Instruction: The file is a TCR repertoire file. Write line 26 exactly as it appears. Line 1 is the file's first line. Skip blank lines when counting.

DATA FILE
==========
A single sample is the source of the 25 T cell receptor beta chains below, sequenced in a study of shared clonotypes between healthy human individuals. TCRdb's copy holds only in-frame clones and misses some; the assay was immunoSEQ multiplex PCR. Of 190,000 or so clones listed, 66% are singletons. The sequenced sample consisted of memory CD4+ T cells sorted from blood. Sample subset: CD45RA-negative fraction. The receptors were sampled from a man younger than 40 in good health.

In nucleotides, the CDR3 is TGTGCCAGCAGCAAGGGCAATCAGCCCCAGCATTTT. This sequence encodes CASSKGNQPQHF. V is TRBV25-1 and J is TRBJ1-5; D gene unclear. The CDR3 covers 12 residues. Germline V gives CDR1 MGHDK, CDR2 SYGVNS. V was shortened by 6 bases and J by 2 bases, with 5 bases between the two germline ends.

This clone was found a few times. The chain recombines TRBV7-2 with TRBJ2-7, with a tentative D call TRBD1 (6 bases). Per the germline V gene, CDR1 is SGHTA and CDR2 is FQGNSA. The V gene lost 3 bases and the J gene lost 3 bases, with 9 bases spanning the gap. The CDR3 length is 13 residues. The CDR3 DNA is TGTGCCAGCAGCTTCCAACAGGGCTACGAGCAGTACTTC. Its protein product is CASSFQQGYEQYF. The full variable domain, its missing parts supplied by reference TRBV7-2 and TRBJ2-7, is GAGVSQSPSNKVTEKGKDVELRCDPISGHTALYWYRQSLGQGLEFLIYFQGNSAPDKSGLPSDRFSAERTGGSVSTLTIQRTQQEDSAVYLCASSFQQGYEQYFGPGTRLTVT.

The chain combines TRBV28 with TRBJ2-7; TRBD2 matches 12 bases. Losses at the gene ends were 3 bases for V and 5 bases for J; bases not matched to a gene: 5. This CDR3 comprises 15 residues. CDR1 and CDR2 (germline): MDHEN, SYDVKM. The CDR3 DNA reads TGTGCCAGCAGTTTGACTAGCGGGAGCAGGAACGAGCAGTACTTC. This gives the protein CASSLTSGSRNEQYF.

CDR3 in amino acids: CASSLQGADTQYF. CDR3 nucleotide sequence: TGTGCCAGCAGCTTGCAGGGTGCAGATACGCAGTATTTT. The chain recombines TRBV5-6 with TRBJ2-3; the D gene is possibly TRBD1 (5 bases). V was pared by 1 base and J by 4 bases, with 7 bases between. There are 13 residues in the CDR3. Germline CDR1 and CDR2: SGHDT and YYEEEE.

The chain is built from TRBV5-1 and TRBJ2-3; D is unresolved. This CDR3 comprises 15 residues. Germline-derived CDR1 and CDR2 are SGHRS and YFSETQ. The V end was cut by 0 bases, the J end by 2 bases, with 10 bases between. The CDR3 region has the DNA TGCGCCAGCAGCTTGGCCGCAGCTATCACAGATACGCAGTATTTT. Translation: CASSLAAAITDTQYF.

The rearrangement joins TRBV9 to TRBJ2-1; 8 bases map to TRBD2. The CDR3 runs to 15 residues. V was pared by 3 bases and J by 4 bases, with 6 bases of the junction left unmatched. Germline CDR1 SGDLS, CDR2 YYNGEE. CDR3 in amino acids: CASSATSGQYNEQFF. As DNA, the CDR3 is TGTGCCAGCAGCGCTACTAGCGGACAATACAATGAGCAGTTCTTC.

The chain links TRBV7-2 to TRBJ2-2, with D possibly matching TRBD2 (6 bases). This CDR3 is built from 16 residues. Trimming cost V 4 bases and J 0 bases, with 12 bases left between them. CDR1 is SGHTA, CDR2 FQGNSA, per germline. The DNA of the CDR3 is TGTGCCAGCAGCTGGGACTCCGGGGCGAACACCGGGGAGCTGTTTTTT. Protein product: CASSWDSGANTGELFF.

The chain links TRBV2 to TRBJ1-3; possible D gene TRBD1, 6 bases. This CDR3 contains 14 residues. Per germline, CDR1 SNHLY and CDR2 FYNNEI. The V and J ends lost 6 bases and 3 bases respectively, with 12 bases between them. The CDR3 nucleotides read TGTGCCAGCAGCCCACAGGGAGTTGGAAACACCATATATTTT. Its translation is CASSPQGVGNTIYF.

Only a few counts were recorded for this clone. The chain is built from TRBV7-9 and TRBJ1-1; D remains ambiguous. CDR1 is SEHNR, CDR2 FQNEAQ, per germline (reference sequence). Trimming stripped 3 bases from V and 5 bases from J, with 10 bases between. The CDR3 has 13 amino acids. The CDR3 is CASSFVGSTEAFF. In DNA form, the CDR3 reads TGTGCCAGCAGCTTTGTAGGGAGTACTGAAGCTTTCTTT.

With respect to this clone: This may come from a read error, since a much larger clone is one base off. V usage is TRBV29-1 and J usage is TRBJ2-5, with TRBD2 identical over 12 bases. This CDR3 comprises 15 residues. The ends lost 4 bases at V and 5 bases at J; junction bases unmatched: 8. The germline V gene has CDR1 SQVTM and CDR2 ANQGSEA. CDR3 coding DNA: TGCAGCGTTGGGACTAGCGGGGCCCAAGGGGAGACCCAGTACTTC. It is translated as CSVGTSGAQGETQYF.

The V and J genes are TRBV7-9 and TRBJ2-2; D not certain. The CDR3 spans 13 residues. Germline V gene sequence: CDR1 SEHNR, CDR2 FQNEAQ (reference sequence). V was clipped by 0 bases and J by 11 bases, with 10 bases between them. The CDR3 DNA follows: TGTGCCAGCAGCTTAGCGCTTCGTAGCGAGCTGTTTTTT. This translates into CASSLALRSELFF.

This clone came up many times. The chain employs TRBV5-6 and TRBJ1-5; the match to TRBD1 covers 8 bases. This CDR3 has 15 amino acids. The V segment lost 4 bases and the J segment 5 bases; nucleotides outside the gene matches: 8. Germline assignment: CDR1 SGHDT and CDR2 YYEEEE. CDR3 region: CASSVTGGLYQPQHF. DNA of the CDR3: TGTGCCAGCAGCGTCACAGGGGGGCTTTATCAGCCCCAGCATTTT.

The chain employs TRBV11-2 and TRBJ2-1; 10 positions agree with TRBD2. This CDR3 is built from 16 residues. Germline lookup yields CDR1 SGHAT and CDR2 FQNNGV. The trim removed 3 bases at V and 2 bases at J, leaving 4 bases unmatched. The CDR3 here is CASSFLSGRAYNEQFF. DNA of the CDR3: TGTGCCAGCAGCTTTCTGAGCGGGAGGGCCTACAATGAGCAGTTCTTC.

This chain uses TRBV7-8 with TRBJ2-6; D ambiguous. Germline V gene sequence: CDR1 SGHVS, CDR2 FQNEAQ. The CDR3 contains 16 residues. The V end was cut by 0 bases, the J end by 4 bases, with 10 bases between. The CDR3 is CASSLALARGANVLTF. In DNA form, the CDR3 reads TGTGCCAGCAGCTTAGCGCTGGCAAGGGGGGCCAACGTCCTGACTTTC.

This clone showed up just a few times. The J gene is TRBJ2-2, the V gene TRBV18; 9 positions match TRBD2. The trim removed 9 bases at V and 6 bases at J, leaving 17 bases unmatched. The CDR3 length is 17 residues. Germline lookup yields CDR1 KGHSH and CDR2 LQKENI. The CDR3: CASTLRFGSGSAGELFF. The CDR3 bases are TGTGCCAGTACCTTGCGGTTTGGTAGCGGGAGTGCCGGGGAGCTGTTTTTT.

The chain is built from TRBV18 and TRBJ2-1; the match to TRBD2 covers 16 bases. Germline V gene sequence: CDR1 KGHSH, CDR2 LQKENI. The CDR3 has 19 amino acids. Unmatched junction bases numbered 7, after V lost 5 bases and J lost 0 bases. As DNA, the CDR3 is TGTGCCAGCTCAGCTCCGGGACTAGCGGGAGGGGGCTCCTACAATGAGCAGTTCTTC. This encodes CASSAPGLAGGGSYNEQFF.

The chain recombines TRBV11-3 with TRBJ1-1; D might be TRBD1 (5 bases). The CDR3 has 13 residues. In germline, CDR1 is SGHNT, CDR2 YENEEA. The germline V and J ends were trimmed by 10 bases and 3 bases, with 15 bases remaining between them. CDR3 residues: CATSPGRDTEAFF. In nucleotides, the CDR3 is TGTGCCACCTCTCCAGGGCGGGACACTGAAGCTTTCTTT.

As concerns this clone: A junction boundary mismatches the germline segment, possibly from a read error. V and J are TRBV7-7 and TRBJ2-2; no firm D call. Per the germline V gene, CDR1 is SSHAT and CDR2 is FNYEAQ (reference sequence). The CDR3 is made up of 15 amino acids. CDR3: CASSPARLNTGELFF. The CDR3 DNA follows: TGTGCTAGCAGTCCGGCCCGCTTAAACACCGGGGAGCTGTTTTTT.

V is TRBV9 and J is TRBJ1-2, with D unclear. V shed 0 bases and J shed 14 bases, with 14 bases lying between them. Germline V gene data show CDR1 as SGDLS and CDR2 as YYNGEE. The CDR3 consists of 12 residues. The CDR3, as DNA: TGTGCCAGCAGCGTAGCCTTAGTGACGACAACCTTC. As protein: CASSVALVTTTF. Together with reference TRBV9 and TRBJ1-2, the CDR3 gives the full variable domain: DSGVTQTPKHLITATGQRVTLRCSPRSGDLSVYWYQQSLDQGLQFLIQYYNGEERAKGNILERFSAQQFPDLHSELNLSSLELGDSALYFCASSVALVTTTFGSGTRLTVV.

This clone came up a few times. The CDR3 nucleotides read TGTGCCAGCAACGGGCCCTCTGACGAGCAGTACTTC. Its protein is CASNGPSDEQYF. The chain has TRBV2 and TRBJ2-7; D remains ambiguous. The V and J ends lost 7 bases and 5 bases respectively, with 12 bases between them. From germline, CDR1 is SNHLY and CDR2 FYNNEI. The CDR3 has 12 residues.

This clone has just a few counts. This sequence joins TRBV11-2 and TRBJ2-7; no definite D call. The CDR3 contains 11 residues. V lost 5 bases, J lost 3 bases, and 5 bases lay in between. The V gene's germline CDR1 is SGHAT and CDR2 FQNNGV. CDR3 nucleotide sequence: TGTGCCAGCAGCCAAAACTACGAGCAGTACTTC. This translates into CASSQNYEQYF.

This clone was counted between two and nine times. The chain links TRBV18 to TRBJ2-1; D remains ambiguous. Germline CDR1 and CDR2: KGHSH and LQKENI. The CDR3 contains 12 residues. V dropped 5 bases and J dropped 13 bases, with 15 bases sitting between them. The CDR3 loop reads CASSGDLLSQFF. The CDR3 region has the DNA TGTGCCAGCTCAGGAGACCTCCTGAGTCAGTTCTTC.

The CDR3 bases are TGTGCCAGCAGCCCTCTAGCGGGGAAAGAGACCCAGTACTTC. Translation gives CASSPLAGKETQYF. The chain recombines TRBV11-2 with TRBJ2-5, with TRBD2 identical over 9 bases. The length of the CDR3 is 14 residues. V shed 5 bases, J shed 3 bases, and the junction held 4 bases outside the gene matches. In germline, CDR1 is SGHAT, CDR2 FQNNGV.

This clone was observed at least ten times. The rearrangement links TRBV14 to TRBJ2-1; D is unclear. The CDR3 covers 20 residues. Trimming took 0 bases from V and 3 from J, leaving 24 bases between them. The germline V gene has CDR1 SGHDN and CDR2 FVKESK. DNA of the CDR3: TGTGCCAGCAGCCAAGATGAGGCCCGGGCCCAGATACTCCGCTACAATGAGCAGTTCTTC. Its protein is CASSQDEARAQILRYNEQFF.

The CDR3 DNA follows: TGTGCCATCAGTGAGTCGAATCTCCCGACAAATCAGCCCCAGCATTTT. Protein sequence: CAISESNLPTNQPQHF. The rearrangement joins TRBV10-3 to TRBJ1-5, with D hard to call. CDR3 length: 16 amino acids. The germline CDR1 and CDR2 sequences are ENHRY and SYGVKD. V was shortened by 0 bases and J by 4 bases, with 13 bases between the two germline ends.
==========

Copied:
The CDR3 DNA follows: TGTGCCATCAGTGAGTCGAATCTCCCGACAAATCAGCCCCAGCATTTT. Protein sequence: CAISESNLPTNQPQHF. The rearrangement joins TRBV10-3 to TRBJ1-5, with D hard to call. CDR3 length: 16 amino acids. The germline CDR1 and CDR2 sequences are ENHRY and SYGVKD. V was shortened by 0 bases and J by 4 bases, with 13 bases between the two germline ends.